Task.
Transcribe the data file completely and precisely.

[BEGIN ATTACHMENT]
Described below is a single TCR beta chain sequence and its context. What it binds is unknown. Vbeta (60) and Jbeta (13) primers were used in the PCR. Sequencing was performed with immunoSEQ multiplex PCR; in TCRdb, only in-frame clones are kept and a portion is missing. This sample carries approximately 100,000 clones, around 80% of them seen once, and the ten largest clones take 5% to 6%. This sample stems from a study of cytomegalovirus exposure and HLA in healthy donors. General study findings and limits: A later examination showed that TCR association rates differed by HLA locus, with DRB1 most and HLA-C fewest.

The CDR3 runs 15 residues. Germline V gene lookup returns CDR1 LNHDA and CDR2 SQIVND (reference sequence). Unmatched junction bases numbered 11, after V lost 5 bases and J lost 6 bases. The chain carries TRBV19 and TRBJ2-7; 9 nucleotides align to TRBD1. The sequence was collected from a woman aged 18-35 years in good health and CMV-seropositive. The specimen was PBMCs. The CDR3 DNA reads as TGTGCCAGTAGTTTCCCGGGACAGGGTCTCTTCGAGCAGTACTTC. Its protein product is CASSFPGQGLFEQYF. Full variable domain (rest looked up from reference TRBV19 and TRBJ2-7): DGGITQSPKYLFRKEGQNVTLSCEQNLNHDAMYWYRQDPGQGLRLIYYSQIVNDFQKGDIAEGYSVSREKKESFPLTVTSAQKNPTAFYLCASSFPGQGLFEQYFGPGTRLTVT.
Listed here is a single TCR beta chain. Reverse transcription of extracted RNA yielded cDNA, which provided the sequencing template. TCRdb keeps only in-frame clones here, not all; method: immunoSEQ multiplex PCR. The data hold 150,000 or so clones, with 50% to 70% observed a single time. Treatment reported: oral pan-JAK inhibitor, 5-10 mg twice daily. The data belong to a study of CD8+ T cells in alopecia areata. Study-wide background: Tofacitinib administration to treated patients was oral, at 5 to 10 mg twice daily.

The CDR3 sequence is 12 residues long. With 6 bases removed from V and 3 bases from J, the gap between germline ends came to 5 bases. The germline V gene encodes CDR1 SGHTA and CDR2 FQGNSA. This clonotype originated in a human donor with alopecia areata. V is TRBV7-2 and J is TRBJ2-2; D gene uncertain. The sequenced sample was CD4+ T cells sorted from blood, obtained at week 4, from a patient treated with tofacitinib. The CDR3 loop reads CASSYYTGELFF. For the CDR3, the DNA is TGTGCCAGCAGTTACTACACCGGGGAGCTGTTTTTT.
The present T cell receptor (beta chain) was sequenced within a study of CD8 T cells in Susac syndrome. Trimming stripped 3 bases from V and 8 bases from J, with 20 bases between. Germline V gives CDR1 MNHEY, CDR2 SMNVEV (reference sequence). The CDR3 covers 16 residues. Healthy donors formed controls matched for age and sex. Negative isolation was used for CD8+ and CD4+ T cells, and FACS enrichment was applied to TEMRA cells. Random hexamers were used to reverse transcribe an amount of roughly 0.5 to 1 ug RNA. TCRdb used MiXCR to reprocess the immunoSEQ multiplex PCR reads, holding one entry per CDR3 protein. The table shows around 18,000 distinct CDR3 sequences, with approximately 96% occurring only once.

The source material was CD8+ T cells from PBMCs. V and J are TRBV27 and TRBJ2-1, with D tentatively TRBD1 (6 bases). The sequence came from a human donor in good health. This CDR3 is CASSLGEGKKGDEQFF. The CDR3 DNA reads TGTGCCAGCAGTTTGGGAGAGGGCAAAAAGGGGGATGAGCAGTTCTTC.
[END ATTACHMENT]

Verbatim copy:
Described below is a single TCR beta chain sequence and its context. What it binds is unknown. Vbeta (60) and Jbeta (13) primers were used in the PCR. Sequencing was performed with immunoSEQ multiplex PCR; in TCRdb, only in-frame clones are kept and a portion is missing. This sample carries approximately 100,000 clones, around 80% of them seen once, and the ten largest clones take 5% to 6%. This sample stems from a study of cytomegalovirus exposure and HLA in healthy donors. General study findings and limits: A later examination showed that TCR association rates differed by HLA locus, with DRB1 most and HLA-C fewest.

The CDR3 runs 15 residues. Germline V gene lookup returns CDR1 LNHDA and CDR2 SQIVND (reference sequence). Unmatched junction bases numbered 11, after V lost 5 bases and J lost 6 bases. The chain carries TRBV19 and TRBJ2-7; 9 nucleotides align to TRBD1. The sequence was collected from a woman aged 18-35 years in good health and CMV-seropositive. The specimen was PBMCs. The CDR3 DNA reads as TGTGCCAGTAGTTTCCCGGGACAGGGTCTCTTCGAGCAGTACTTC. Its protein product is CASSFPGQGLFEQYF. Full variable domain (rest looked up from reference TRBV19 and TRBJ2-7): DGGITQSPKYLFRKEGQNVTLSCEQNLNHDAMYWYRQDPGQGLRLIYYSQIVNDFQKGDIAEGYSVSREKKESFPLTVTSAQKNPTAFYLCASSFPGQGLFEQYFGPGTRLTVT.
Listed here is a single TCR beta chain. Reverse transcription of extracted RNA yielded cDNA, which provided the sequencing template. TCRdb keeps only in-frame clones here, not all; method: immunoSEQ multiplex PCR. The data hold 150,000 or so clones, with 50% to 70% observed a single time. Treatment reported: oral pan-JAK inhibitor, 5-10 mg twice daily. The data belong to a study of CD8+ T cells in alopecia areata. Study-wide background: Tofacitinib administration to treated patients was oral, at 5 to 10 mg twice daily.

The CDR3 sequence is 12 residues long. With 6 bases removed from V and 3 bases from J, the gap between germline ends came to 5 bases. The germline V gene encodes CDR1 SGHTA and CDR2 FQGNSA. This clonotype originated in a human donor with alopecia areata. V is TRBV7-2 and J is TRBJ2-2; D gene uncertain. The sequenced sample was CD4+ T cells sorted from blood, obtained at week 4, from a patient treated with tofacitinib. The CDR3 loop reads CASSYYTGELFF. For the CDR3, the DNA is TGTGCCAGCAGTTACTACACCGGGGAGCTGTTTTTT.
The present T cell receptor (beta chain) was sequenced within a study of CD8 T cells in Susac syndrome. Trimming stripped 3 bases from V and 8 bases from J, with 20 bases between. Germline V gives CDR1 MNHEY, CDR2 SMNVEV (reference sequence). The CDR3 covers 16 residues. Healthy donors formed controls matched for age and sex. Negative isolation was used for CD8+ and CD4+ T cells, and FACS enrichment was applied to TEMRA cells. Random hexamers were used to reverse transcribe an amount of roughly 0.5 to 1 ug RNA. TCRdb used MiXCR to reprocess the immunoSEQ multiplex PCR reads, holding one entry per CDR3 protein. The table shows around 18,000 distinct CDR3 sequences, with approximately 96% occurring only once.

The source material was CD8+ T cells from PBMCs. V and J are TRBV27 and TRBJ2-1, with D tentatively TRBD1 (6 bases). The sequence came from a human donor in good health. This CDR3 is CASSLGEGKKGDEQFF. The CDR3 DNA reads TGTGCCAGCAGTTTGGGAGAGGGCAAAAAGGGGGATGAGCAGTTCTTC.